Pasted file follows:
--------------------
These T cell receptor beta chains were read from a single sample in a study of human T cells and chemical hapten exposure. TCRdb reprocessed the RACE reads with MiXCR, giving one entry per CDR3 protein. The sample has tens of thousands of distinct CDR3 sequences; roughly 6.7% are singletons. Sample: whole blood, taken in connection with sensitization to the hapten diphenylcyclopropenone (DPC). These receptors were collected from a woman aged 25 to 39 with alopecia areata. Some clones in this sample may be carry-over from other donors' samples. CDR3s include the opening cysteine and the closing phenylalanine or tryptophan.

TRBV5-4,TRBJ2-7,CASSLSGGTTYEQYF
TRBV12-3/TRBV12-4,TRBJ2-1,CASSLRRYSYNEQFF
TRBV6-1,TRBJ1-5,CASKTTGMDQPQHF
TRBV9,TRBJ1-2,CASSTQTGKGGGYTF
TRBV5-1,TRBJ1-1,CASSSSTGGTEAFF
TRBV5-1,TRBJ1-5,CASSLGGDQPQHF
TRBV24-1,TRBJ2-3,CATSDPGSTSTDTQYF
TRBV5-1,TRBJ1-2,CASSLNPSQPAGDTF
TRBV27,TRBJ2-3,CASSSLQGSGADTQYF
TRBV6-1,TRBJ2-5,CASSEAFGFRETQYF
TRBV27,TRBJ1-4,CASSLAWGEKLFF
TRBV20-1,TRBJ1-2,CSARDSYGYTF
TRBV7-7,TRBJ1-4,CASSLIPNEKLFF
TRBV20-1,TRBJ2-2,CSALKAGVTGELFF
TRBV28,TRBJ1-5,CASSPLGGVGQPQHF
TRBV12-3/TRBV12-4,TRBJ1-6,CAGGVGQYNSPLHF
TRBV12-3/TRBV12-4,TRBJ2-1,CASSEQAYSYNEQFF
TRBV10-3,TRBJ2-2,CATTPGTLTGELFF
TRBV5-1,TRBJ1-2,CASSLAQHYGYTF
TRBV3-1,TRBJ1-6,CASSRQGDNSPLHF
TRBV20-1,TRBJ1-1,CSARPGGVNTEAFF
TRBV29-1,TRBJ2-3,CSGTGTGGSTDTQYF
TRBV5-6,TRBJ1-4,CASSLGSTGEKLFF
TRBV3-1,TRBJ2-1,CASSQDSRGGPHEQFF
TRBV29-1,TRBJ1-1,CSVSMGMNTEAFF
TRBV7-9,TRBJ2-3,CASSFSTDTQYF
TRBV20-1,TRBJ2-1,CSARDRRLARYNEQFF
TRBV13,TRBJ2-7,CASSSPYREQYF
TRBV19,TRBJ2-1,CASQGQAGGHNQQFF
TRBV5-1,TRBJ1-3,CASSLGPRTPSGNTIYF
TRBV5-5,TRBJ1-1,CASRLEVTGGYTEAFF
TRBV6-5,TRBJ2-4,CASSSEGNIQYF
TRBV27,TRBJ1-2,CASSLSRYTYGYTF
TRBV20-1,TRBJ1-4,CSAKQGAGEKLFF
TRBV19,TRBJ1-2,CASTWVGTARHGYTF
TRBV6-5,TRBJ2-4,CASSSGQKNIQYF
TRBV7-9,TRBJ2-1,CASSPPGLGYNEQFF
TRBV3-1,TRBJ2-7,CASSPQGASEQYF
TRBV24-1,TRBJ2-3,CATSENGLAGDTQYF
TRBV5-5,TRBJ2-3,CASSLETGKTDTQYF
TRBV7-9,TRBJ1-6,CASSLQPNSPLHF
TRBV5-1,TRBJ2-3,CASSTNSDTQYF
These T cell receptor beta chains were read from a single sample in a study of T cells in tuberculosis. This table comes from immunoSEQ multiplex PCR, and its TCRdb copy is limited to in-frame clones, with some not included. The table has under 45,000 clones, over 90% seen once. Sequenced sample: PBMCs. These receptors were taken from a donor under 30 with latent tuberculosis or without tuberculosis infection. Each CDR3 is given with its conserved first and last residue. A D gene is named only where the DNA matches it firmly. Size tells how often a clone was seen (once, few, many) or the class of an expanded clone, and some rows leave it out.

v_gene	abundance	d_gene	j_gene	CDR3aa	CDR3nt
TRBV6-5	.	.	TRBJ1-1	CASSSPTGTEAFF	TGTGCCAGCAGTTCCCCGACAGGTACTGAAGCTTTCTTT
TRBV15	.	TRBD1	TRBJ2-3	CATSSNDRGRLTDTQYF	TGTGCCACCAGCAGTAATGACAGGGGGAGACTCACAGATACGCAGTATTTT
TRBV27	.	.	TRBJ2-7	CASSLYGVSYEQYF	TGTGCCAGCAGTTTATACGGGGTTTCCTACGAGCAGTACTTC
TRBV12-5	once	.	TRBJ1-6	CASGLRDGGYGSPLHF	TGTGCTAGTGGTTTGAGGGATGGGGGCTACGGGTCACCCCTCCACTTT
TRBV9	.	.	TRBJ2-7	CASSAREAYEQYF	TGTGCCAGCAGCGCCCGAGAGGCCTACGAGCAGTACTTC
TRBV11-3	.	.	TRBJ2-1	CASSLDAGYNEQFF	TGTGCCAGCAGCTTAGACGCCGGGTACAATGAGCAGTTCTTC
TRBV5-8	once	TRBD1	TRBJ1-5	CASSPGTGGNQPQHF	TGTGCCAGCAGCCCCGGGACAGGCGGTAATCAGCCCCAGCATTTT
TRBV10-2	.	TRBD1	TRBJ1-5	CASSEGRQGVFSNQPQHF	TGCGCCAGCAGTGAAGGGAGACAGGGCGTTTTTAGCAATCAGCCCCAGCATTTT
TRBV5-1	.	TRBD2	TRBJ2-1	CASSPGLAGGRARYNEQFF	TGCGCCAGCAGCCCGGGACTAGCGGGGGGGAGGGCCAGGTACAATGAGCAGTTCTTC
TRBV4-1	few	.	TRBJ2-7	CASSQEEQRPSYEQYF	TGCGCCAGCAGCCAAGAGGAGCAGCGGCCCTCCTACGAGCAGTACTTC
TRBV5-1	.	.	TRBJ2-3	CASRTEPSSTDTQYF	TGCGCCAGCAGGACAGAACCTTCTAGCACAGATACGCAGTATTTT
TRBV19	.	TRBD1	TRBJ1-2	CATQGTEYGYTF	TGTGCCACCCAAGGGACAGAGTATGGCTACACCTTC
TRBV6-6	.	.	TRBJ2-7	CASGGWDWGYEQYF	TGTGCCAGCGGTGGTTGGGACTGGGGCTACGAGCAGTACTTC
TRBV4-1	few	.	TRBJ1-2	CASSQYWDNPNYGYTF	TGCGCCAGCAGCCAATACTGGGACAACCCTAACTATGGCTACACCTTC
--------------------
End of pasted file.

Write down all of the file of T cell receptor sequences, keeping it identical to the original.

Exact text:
These T cell receptor beta chains were read from a single sample in a study of human T cells and chemical hapten exposure. TCRdb reprocessed the RACE reads with MiXCR, giving one entry per CDR3 protein. The sample has tens of thousands of distinct CDR3 sequences; roughly 6.7% are singletons. Sample: whole blood, taken in connection with sensitization to the hapten diphenylcyclopropenone (DPC). These receptors were collected from a woman aged 25 to 39 with alopecia areata. Some clones in this sample may be carry-over from other donors' samples. CDR3s include the opening cysteine and the closing phenylalanine or tryptophan.

TRBV5-4,TRBJ2-7,CASSLSGGTTYEQYF
TRBV12-3/TRBV12-4,TRBJ2-1,CASSLRRYSYNEQFF
TRBV6-1,TRBJ1-5,CASKTTGMDQPQHF
TRBV9,TRBJ1-2,CASSTQTGKGGGYTF
TRBV5-1,TRBJ1-1,CASSSSTGGTEAFF
TRBV5-1,TRBJ1-5,CASSLGGDQPQHF
TRBV24-1,TRBJ2-3,CATSDPGSTSTDTQYF
TRBV5-1,TRBJ1-2,CASSLNPSQPAGDTF
TRBV27,TRBJ2-3,CASSSLQGSGADTQYF
TRBV6-1,TRBJ2-5,CASSEAFGFRETQYF
TRBV27,TRBJ1-4,CASSLAWGEKLFF
TRBV20-1,TRBJ1-2,CSARDSYGYTF
TRBV7-7,TRBJ1-4,CASSLIPNEKLFF
TRBV20-1,TRBJ2-2,CSALKAGVTGELFF
TRBV28,TRBJ1-5,CASSPLGGVGQPQHF
TRBV12-3/TRBV12-4,TRBJ1-6,CAGGVGQYNSPLHF
TRBV12-3/TRBV12-4,TRBJ2-1,CASSEQAYSYNEQFF
TRBV10-3,TRBJ2-2,CATTPGTLTGELFF
TRBV5-1,TRBJ1-2,CASSLAQHYGYTF
TRBV3-1,TRBJ1-6,CASSRQGDNSPLHF
TRBV20-1,TRBJ1-1,CSARPGGVNTEAFF
TRBV29-1,TRBJ2-3,CSGTGTGGSTDTQYF
TRBV5-6,TRBJ1-4,CASSLGSTGEKLFF
TRBV3-1,TRBJ2-1,CASSQDSRGGPHEQFF
TRBV29-1,TRBJ1-1,CSVSMGMNTEAFF
TRBV7-9,TRBJ2-3,CASSFSTDTQYF
TRBV20-1,TRBJ2-1,CSARDRRLARYNEQFF
TRBV13,TRBJ2-7,CASSSPYREQYF
TRBV19,TRBJ2-1,CASQGQAGGHNQQFF
TRBV5-1,TRBJ1-3,CASSLGPRTPSGNTIYF
TRBV5-5,TRBJ1-1,CASRLEVTGGYTEAFF
TRBV6-5,TRBJ2-4,CASSSEGNIQYF
TRBV27,TRBJ1-2,CASSLSRYTYGYTF
TRBV20-1,TRBJ1-4,CSAKQGAGEKLFF
TRBV19,TRBJ1-2,CASTWVGTARHGYTF
TRBV6-5,TRBJ2-4,CASSSGQKNIQYF
TRBV7-9,TRBJ2-1,CASSPPGLGYNEQFF
TRBV3-1,TRBJ2-7,CASSPQGASEQYF
TRBV24-1,TRBJ2-3,CATSENGLAGDTQYF
TRBV5-5,TRBJ2-3,CASSLETGKTDTQYF
TRBV7-9,TRBJ1-6,CASSLQPNSPLHF
TRBV5-1,TRBJ2-3,CASSTNSDTQYF
These T cell receptor beta chains were read from a single sample in a study of T cells in tuberculosis. This table comes from immunoSEQ multiplex PCR, and its TCRdb copy is limited to in-frame clones, with some not included. The table has under 45,000 clones, over 90% seen once. Sequenced sample: PBMCs. These receptors were taken from a donor under 30 with latent tuberculosis or without tuberculosis infection. Each CDR3 is given with its conserved first and last residue. A D gene is named only where the DNA matches it firmly. Size tells how often a clone was seen (once, few, many) or the class of an expanded clone, and some rows leave it out.

v_gene	abundance	d_gene	j_gene	CDR3aa	CDR3nt
TRBV6-5	.	.	TRBJ1-1	CASSSPTGTEAFF	TGTGCCAGCAGTTCCCCGACAGGTACTGAAGCTTTCTTT
TRBV15	.	TRBD1	TRBJ2-3	CATSSNDRGRLTDTQYF	TGTGCCACCAGCAGTAATGACAGGGGGAGACTCACAGATACGCAGTATTTT
TRBV27	.	.	TRBJ2-7	CASSLYGVSYEQYF	TGTGCCAGCAGTTTATACGGGGTTTCCTACGAGCAGTACTTC
TRBV12-5	once	.	TRBJ1-6	CASGLRDGGYGSPLHF	TGTGCTAGTGGTTTGAGGGATGGGGGCTACGGGTCACCCCTCCACTTT
TRBV9	.	.	TRBJ2-7	CASSAREAYEQYF	TGTGCCAGCAGCGCCCGAGAGGCCTACGAGCAGTACTTC
TRBV11-3	.	.	TRBJ2-1	CASSLDAGYNEQFF	TGTGCCAGCAGCTTAGACGCCGGGTACAATGAGCAGTTCTTC
TRBV5-8	once	TRBD1	TRBJ1-5	CASSPGTGGNQPQHF	TGTGCCAGCAGCCCCGGGACAGGCGGTAATCAGCCCCAGCATTTT
TRBV10-2	.	TRBD1	TRBJ1-5	CASSEGRQGVFSNQPQHF	TGCGCCAGCAGTGAAGGGAGACAGGGCGTTTTTAGCAATCAGCCCCAGCATTTT
TRBV5-1	.	TRBD2	TRBJ2-1	CASSPGLAGGRARYNEQFF	TGCGCCAGCAGCCCGGGACTAGCGGGGGGGAGGGCCAGGTACAATGAGCAGTTCTTC
TRBV4-1	few	.	TRBJ2-7	CASSQEEQRPSYEQYF	TGCGCCAGCAGCCAAGAGGAGCAGCGGCCCTCCTACGAGCAGTACTTC
TRBV5-1	.	.	TRBJ2-3	CASRTEPSSTDTQYF	TGCGCCAGCAGGACAGAACCTTCTAGCACAGATACGCAGTATTTT
TRBV19	.	TRBD1	TRBJ1-2	CATQGTEYGYTF	TGTGCCACCCAAGGGACAGAGTATGGCTACACCTTC
TRBV6-6	.	.	TRBJ2-7	CASGGWDWGYEQYF	TGTGCCAGCGGTGGTTGGGACTGGGGCTACGAGCAGTACTTC
TRBV4-1	few	.	TRBJ1-2	CASSQYWDNPNYGYTF	TGCGCCAGCAGCCAATACTGGGACAACCCTAACTATGGCTACACCTTC